806-72_zps2wcr2gtm.jpg

 

806-71_zpshaxgsveo.jpg

 

806-75_zpszpllvgpr.jpg

 

 

Merciless close-ups as ever, better by eye of course. Seat is just carved out of balsa then covered with some heavily "crunched up" paper from a box of after eights, this gives you the strongly creased look of very old leather - if you want brown just use the wrappers from the mints.

 

Ask if you feel the need.

 

Cheers all.........................

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It stands up to scrutiny from close ups and some,great stuff

Glynn

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Andi

I just love those dials! I think your seat is just the job - it's given me a better solution for mine (configuration not material). Makes my day when I see a post from you.

Banny

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The model is getting better and better,by far the best i have seen in any build log around the world.

Would love to see it on it's wheels.

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Absolutely ruddy fantastic. Top notch modelling skill and attention to detail. 

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Seat and dash look really smart, glad you could put the dial stickers to good use. They look super in the dial bodies you have scratched up.

I'm afraid to say I'll be totally copying your seat but, I will make mine a different colour, lol

 

Excellent work as always Andi.

 

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Thanks Steve, and everyone of course who has been kind enough to comment so positively. Obviously, if anyone spots anything amongst the pic's that you might choose to have a go at? - Please, be my guest ... I've "borrowed" enough ideas in my time so it's only like paying it forward.

 

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Truly a work of art, models rarely capture the subtle emotional tones of the original subject, I think that you are showing absolute mastery in this, as much a story teller as a modeller, you have my utmost respect !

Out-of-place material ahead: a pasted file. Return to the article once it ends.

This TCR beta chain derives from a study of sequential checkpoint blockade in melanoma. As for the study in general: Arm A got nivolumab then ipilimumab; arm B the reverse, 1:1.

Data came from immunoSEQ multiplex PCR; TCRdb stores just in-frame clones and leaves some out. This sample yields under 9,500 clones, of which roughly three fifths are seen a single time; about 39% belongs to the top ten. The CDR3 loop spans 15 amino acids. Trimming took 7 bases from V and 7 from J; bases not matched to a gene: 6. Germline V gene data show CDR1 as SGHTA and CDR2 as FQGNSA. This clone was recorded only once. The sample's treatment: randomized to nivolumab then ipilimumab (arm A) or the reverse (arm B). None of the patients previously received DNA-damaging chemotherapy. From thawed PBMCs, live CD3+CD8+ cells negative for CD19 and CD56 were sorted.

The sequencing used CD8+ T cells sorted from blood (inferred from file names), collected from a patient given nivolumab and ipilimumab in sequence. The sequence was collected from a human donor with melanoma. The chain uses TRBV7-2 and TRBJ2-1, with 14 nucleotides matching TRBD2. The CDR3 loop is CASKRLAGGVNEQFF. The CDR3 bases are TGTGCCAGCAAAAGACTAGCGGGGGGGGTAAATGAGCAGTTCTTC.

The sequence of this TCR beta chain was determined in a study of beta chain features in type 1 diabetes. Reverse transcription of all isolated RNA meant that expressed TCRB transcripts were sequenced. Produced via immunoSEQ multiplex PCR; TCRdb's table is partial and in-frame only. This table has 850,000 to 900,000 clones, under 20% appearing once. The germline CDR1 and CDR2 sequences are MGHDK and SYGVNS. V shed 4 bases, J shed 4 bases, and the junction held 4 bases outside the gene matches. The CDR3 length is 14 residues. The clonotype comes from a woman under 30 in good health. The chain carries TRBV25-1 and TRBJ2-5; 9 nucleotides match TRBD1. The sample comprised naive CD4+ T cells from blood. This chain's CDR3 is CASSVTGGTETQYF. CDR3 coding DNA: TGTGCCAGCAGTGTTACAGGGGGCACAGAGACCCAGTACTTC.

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Fantastic work Andi, and only on to page three and so much to see and digest for us modellers,thanks for the insight on how you do things.

Even the picture you posted of the artwork, the first one, I thought you had placed a molded piece onto the artwork such was the 3d effect.

Keep posting the photos, I could look at them for ages and get inspiration to try it on one of my attempts

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'Morning Everyone and hope Bank Holiday Monday is going well.

This might be 'old news'/ redundant info/ of no interest, but I stumbled across some interesting background information (for me anyway) on the 806. There's not an awful lot but have a look:

www.bigscalemodels.com/cars/fiat806

Banny

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Hope everyone is in fine feckle. My child minding duties have prevented me from doing any meaningful bench work. So I was initially confused to see the new web site style/format, and not a little disappointed. Has the build stopped? And is there an alternative to photo bucket?

I have had a thought that maybe I'm missing a trick here - the last post I can see is dated 10 Nov last year at the bottom of page 3 - is there more perchance?